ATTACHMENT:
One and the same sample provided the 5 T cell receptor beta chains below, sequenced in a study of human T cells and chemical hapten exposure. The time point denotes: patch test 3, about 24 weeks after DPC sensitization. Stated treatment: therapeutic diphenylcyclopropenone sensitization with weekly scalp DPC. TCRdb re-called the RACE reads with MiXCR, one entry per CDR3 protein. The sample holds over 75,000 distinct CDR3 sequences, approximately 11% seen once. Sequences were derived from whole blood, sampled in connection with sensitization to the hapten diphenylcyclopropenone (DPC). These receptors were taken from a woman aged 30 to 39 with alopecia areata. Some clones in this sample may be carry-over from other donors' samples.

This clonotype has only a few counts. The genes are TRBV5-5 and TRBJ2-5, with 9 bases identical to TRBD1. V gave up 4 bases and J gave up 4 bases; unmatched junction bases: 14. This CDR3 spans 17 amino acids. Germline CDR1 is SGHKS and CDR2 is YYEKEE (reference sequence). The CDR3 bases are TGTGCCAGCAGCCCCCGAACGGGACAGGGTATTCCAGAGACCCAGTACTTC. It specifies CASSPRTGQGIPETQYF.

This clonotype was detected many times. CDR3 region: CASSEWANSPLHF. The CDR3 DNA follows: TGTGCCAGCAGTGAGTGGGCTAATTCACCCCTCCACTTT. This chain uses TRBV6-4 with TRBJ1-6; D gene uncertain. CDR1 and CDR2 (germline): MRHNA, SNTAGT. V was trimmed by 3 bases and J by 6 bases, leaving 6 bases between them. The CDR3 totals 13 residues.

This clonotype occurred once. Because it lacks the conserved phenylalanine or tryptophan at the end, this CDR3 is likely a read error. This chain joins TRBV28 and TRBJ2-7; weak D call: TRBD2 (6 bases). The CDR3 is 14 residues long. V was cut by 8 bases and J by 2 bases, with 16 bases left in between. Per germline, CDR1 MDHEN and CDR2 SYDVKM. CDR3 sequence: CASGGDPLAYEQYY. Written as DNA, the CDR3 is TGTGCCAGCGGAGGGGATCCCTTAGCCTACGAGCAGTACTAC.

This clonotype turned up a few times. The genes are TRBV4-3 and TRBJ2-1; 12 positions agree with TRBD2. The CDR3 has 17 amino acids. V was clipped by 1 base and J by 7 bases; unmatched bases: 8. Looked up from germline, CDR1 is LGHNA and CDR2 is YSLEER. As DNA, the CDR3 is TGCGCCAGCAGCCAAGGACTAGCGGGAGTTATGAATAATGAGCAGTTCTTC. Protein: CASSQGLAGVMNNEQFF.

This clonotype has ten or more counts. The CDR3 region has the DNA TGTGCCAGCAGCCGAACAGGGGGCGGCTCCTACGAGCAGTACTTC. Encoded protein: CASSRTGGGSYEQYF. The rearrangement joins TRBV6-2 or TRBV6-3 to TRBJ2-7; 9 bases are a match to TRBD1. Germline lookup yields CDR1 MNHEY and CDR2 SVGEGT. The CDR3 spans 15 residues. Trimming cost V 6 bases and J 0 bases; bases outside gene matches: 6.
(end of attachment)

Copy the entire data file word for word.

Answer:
One and the same sample provided the 5 T cell receptor beta chains below, sequenced in a study of human T cells and chemical hapten exposure. The time point denotes: patch test 3, about 24 weeks after DPC sensitization. Stated treatment: therapeutic diphenylcyclopropenone sensitization with weekly scalp DPC. TCRdb re-called the RACE reads with MiXCR, one entry per CDR3 protein. The sample holds over 75,000 distinct CDR3 sequences, approximately 11% seen once. Sequences were derived from whole blood, sampled in connection with sensitization to the hapten diphenylcyclopropenone (DPC). These receptors were taken from a woman aged 30 to 39 with alopecia areata. Some clones in this sample may be carry-over from other donors' samples.

This clonotype has only a few counts. The genes are TRBV5-5 and TRBJ2-5, with 9 bases identical to TRBD1. V gave up 4 bases and J gave up 4 bases; unmatched junction bases: 14. This CDR3 spans 17 amino acids. Germline CDR1 is SGHKS and CDR2 is YYEKEE (reference sequence). The CDR3 bases are TGTGCCAGCAGCCCCCGAACGGGACAGGGTATTCCAGAGACCCAGTACTTC. It specifies CASSPRTGQGIPETQYF.

This clonotype was detected many times. CDR3 region: CASSEWANSPLHF. The CDR3 DNA follows: TGTGCCAGCAGTGAGTGGGCTAATTCACCCCTCCACTTT. This chain uses TRBV6-4 with TRBJ1-6; D gene uncertain. CDR1 and CDR2 (germline): MRHNA, SNTAGT. V was trimmed by 3 bases and J by 6 bases, leaving 6 bases between them. The CDR3 totals 13 residues.

This clonotype occurred once. Because it lacks the conserved phenylalanine or tryptophan at the end, this CDR3 is likely a read error. This chain joins TRBV28 and TRBJ2-7; weak D call: TRBD2 (6 bases). The CDR3 is 14 residues long. V was cut by 8 bases and J by 2 bases, with 16 bases left in between. Per germline, CDR1 MDHEN and CDR2 SYDVKM. CDR3 sequence: CASGGDPLAYEQYY. Written as DNA, the CDR3 is TGTGCCAGCGGAGGGGATCCCTTAGCCTACGAGCAGTACTAC.

This clonotype turned up a few times. The genes are TRBV4-3 and TRBJ2-1; 12 positions agree with TRBD2. The CDR3 has 17 amino acids. V was clipped by 1 base and J by 7 bases; unmatched bases: 8. Looked up from germline, CDR1 is LGHNA and CDR2 is YSLEER. As DNA, the CDR3 is TGCGCCAGCAGCCAAGGACTAGCGGGAGTTATGAATAATGAGCAGTTCTTC. Protein: CASSQGLAGVMNNEQFF.

This clonotype has ten or more counts. The CDR3 region has the DNA TGTGCCAGCAGCCGAACAGGGGGCGGCTCCTACGAGCAGTACTTC. Encoded protein: CASSRTGGGSYEQYF. The rearrangement joins TRBV6-2 or TRBV6-3 to TRBJ2-7; 9 bases are a match to TRBD1. Germline lookup yields CDR1 MNHEY and CDR2 SVGEGT. The CDR3 spans 15 residues. Trimming cost V 6 bases and J 0 bases; bases outside gene matches: 6.